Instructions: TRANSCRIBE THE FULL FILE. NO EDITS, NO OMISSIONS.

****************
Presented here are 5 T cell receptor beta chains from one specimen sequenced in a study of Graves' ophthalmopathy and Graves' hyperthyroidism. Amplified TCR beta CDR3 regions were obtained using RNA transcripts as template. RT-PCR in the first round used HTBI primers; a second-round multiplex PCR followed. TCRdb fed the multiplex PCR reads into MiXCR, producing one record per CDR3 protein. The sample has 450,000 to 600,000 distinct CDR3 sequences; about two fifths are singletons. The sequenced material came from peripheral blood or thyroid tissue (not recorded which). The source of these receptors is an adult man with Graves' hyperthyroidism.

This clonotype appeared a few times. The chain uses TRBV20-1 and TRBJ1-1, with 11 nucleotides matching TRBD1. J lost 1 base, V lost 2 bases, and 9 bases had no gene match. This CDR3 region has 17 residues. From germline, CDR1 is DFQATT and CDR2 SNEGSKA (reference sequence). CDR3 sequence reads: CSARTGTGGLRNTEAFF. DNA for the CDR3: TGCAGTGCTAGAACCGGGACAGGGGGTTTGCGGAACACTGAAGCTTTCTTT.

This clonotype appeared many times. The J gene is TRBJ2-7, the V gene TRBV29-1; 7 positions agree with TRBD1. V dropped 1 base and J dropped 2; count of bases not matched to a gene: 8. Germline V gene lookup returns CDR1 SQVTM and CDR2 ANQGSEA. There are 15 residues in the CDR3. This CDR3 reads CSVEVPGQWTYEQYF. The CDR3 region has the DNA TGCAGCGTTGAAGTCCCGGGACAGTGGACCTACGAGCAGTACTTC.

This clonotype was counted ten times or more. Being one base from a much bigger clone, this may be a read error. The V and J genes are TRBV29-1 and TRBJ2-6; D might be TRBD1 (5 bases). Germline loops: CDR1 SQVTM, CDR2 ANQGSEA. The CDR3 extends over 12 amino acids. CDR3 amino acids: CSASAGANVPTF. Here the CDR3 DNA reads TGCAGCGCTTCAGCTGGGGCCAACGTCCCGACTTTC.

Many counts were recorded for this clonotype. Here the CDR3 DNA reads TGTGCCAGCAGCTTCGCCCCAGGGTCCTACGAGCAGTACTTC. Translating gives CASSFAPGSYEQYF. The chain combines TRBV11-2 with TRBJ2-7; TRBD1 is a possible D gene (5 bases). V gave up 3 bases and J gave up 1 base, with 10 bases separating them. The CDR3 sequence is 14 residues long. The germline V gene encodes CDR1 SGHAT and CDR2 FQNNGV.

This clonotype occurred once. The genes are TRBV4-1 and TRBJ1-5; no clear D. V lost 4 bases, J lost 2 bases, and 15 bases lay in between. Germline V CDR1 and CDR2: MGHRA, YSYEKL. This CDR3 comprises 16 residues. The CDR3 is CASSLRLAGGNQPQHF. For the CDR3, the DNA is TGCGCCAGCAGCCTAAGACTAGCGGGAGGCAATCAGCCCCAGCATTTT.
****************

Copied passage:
Presented here are 5 T cell receptor beta chains from one specimen sequenced in a study of Graves' ophthalmopathy and Graves' hyperthyroidism. Amplified TCR beta CDR3 regions were obtained using RNA transcripts as template. RT-PCR in the first round used HTBI primers; a second-round multiplex PCR followed. TCRdb fed the multiplex PCR reads into MiXCR, producing one record per CDR3 protein. The sample has 450,000 to 600,000 distinct CDR3 sequences; about two fifths are singletons. The sequenced material came from peripheral blood or thyroid tissue (not recorded which). The source of these receptors is an adult man with Graves' hyperthyroidism.

This clonotype appeared a few times. The chain uses TRBV20-1 and TRBJ1-1, with 11 nucleotides matching TRBD1. J lost 1 base, V lost 2 bases, and 9 bases had no gene match. This CDR3 region has 17 residues. From germline, CDR1 is DFQATT and CDR2 SNEGSKA (reference sequence). CDR3 sequence reads: CSARTGTGGLRNTEAFF. DNA for the CDR3: TGCAGTGCTAGAACCGGGACAGGGGGTTTGCGGAACACTGAAGCTTTCTTT.

This clonotype appeared many times. The J gene is TRBJ2-7, the V gene TRBV29-1; 7 positions agree with TRBD1. V dropped 1 base and J dropped 2; count of bases not matched to a gene: 8. Germline V gene lookup returns CDR1 SQVTM and CDR2 ANQGSEA. There are 15 residues in the CDR3. This CDR3 reads CSVEVPGQWTYEQYF. The CDR3 region has the DNA TGCAGCGTTGAAGTCCCGGGACAGTGGACCTACGAGCAGTACTTC.

This clonotype was counted ten times or more. Being one base from a much bigger clone, this may be a read error. The V and J genes are TRBV29-1 and TRBJ2-6; D might be TRBD1 (5 bases). Germline loops: CDR1 SQVTM, CDR2 ANQGSEA. The CDR3 extends over 12 amino acids. CDR3 amino acids: CSASAGANVPTF. Here the CDR3 DNA reads TGCAGCGCTTCAGCTGGGGCCAACGTCCCGACTTTC.

Many counts were recorded for this clonotype. Here the CDR3 DNA reads TGTGCCAGCAGCTTCGCCCCAGGGTCCTACGAGCAGTACTTC. Translating gives CASSFAPGSYEQYF. The chain combines TRBV11-2 with TRBJ2-7; TRBD1 is a possible D gene (5 bases). V gave up 3 bases and J gave up 1 base, with 10 bases separating them. The CDR3 sequence is 14 residues long. The germline V gene encodes CDR1 SGHAT and CDR2 FQNNGV.

This clonotype occurred once. The genes are TRBV4-1 and TRBJ1-5; no clear D. V lost 4 bases, J lost 2 bases, and 15 bases lay in between. Germline V CDR1 and CDR2: MGHRA, YSYEKL. This CDR3 comprises 16 residues. The CDR3 is CASSLRLAGGNQPQHF. For the CDR3, the DNA is TGCGCCAGCAGCCTAAGACTAGCGGGAGGCAATCAGCCCCAGCATTTT.